Halo Strangulation Ahoy?
My secretarial colleague came to see me earlier, and informed me that not only was our newest teamie off sick (as a hospital patient, no less) for the forseeable, but our other secretary had phoned in sick this morning. I immediately offered my services, knowing where this would end.
Surely enough, come 2pm, the call came: 'Would I please come up and speak to our senior consultant pdq?' Not so much a request as a three line whip, maybe. Therefore this afternoon, I found myself unravelling not only the work I had done a week ago, but also trying to find the work that my other two colleagues had done. One of them had copied and pasted a heap of my typing into the correct format, but hadn't been able to finish the job. The other had typed some letters but saved them in an area that we didn't have access to, which will require some solving tomorrow.
By the time I crept out at 5.30, (consultant on the phone and not able to leave it) I had found 17 letters and reports out of a total of 20, plus formatted and printed the external ones. The guys on the IT helpdesk had immediately opened the accesses I knew I needed when I requested them, which helped. I still can't find the letters my newest teamie had typed and saved. She had only just transferred from another area so I wonder whether they are saved in her personal drive there instead.
As it looks like our much valued and missed newest teamie will be out awhile, this may be the New Normal for now. Oh well. Mr C should be used to this, as between us we give hours and hours of our weeks to requirements and causes which give us peace or satisfaction (or something) .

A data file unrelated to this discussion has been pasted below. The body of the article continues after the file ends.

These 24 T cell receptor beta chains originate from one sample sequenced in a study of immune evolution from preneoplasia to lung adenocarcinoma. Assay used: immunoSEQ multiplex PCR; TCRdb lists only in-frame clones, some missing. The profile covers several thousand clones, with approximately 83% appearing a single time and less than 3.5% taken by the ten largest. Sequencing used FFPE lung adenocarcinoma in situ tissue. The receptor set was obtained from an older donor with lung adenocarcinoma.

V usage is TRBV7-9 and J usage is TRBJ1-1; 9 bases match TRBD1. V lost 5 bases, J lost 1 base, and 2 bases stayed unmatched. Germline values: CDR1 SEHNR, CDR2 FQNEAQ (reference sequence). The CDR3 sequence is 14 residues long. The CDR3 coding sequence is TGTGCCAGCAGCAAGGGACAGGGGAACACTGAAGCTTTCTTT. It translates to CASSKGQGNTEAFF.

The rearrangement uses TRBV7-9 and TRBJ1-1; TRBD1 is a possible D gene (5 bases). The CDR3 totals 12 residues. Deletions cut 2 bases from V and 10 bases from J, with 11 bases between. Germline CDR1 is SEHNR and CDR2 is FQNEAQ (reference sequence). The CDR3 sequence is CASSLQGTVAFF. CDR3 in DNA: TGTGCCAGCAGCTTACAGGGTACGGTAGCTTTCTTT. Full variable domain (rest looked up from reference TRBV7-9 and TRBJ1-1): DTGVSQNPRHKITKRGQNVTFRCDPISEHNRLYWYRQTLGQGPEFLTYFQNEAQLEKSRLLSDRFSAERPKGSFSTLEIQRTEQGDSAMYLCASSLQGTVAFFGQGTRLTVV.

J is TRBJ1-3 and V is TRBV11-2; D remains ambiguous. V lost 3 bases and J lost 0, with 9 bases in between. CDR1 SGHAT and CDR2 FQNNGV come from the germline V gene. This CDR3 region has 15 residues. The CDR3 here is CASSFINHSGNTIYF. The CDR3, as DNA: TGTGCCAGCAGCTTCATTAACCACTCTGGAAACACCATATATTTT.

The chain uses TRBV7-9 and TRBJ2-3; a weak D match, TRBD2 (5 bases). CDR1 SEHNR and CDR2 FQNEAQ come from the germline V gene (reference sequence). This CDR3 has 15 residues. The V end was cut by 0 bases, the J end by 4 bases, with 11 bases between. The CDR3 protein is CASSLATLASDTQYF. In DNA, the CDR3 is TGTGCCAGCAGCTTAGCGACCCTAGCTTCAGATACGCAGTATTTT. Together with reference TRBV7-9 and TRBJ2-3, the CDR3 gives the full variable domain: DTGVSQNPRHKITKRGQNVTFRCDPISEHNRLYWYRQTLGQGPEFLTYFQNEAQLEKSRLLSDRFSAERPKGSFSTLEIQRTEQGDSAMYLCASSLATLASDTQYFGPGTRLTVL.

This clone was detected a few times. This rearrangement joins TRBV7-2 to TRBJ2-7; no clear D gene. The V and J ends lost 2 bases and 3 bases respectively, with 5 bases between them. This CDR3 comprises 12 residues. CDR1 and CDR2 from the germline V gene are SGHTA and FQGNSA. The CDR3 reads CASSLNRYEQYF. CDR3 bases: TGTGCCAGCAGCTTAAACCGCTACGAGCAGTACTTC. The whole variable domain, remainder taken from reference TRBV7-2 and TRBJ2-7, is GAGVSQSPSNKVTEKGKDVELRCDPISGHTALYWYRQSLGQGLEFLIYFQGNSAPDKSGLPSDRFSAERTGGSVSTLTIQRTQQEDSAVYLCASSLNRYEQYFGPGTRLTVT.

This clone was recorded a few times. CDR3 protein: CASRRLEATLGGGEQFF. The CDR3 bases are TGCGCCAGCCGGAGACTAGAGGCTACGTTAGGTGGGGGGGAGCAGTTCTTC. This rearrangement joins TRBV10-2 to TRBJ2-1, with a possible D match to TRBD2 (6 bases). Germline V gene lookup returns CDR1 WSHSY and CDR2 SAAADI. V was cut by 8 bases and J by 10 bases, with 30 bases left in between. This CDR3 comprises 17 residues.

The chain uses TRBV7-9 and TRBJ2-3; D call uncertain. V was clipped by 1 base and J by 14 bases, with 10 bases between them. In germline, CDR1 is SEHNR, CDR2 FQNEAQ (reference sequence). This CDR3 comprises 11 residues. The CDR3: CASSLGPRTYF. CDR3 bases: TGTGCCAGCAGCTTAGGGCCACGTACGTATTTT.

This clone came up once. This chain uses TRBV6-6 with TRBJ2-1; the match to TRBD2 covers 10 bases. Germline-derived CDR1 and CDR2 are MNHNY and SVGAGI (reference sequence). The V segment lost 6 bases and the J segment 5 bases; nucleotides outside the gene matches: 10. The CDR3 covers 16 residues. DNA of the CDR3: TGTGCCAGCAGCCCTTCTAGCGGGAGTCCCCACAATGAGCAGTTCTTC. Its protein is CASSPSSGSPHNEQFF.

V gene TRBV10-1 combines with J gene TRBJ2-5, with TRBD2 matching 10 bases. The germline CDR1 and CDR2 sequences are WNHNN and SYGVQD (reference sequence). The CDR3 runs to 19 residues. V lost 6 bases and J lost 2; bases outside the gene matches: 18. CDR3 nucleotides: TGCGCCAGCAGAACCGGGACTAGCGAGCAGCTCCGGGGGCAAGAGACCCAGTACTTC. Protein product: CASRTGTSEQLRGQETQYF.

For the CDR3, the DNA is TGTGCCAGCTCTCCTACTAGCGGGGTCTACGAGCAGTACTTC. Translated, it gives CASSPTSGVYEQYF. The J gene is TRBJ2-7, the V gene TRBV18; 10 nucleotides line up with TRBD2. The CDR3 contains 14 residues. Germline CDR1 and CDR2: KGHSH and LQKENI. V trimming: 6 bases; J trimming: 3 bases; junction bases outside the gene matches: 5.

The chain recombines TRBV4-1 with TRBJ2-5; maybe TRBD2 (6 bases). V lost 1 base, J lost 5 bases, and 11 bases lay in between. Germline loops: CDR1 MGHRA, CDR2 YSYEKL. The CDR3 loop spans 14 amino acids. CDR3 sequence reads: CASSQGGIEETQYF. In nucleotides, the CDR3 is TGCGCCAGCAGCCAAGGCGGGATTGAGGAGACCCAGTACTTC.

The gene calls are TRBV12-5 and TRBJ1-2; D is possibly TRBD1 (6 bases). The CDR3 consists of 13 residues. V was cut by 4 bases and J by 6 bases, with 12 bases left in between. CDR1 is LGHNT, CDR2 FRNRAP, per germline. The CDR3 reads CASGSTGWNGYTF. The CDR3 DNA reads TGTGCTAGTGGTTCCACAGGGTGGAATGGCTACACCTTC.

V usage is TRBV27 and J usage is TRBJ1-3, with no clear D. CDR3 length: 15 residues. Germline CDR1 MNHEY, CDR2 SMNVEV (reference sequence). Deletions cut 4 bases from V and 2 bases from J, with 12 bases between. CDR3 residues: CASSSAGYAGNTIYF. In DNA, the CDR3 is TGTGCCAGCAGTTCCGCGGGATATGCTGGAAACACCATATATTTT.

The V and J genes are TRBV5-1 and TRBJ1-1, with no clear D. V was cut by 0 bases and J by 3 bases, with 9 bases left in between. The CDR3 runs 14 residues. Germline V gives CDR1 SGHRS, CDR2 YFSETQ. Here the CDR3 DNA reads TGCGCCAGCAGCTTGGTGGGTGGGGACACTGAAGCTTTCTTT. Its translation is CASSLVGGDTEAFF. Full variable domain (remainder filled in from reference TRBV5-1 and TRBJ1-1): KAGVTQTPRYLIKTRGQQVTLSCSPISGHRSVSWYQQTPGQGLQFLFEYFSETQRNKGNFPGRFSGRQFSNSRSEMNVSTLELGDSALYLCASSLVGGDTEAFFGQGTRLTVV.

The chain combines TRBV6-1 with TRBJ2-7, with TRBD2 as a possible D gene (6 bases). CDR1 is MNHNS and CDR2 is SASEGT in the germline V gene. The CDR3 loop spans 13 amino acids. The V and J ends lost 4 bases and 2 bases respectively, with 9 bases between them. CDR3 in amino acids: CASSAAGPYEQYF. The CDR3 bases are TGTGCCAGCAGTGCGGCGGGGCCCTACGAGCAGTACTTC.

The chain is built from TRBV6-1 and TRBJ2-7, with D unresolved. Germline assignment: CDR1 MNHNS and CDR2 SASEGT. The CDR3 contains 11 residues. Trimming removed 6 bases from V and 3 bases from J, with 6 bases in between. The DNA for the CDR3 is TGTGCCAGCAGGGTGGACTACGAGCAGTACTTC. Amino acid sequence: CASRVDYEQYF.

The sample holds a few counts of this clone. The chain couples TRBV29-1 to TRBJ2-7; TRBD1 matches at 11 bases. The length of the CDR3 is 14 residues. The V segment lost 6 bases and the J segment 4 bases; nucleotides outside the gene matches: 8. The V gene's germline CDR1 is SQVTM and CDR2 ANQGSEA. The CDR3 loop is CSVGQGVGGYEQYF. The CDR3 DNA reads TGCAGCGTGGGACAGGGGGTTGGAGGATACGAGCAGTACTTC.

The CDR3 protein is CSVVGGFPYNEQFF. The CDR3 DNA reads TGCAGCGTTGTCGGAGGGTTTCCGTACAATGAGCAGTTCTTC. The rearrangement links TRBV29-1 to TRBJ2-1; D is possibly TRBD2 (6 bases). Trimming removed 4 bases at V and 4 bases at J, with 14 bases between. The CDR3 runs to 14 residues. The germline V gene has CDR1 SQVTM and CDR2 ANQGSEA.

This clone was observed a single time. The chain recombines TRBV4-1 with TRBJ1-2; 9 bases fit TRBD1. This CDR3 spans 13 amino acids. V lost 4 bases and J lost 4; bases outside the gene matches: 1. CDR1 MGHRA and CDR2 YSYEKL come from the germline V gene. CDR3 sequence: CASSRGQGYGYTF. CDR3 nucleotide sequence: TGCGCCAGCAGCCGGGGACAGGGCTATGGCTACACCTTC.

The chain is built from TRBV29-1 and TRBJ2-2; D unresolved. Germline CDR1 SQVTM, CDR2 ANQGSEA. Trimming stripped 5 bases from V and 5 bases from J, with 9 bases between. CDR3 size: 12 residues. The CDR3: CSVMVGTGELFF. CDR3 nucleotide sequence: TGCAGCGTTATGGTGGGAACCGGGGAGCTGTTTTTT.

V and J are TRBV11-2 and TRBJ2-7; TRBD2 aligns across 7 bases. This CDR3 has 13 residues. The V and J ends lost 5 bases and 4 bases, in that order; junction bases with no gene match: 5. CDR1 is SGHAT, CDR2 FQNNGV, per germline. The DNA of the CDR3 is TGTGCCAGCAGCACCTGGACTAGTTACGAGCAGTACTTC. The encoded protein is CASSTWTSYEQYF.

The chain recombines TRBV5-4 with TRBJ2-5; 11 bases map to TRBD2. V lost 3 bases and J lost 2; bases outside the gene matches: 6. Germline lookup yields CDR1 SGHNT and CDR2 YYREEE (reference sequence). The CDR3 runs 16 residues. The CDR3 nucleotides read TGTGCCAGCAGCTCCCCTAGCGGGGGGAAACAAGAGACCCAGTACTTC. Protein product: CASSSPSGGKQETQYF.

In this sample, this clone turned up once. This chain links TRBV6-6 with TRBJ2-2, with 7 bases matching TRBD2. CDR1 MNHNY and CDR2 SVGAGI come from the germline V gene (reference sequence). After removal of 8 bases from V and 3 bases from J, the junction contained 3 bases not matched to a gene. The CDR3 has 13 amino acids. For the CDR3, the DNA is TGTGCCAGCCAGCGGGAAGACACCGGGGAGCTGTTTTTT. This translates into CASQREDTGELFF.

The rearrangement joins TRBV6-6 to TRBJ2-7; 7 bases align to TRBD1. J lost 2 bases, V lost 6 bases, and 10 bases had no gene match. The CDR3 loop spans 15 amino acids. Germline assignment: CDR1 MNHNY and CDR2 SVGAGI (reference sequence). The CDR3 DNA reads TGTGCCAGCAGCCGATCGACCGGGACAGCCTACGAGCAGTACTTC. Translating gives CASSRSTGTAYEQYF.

Meantime when senior consultant sees the pile tomorrow, he will need to understand the truth: he threw the entire pile of work at me without reading a word. The other secretary had done some of the work, but not all. I will have to make this clear in order to be fair to her. I only had to sort out the letters, and I didn't really do a terribly good job of them, by my standards. Will be interesting to see what he says.
Interesting in more ways than one. Does he prefer letters done quickly but with errors because his typist is not familiar with the system, or does he prefer them done better but slower?
wordchazers-words dayjob work office typing
Image Credit » https://pixabay.com/en/lines-circle-pattern-swing-wave-770042/ by geralt
vanGogh wrote on January 25, 2016, 6:53 PM
you got to do what you got to do; just like the learning curve, phased approach, in no time you'll get the groove and your outputs will be at par with your (and your boss') standards. Break a leg (er..finger!)
markgraham wrote on January 25, 2016, 7:18 PM
I agree with vanGogh you got to do what you got to do. You did your best. What kind of secretary are you (executive, medical, legal)?
wolfgirl569 wrote on January 25, 2016, 8:19 PM
I guess you will find out soon which way he prefers them.
WordChazer wrote on January 26, 2016, 2:14 PM
Learning curve? More like a mountain so steep I need crampons and ice picks...!1
WordChazer wrote on January 26, 2016, 2:16 PM
I'm not a secretary in my official role. I am an administrator. However I trained as an audio and multi-lingual secretary when I left university and so the senior consultant thinks I am the answer to most of his prayers. (My line managers think otherwise, as I was sternly told this morning to ask him to talk to them before he gave me any more work.)
WordChazer wrote on January 26, 2016, 2:17 PM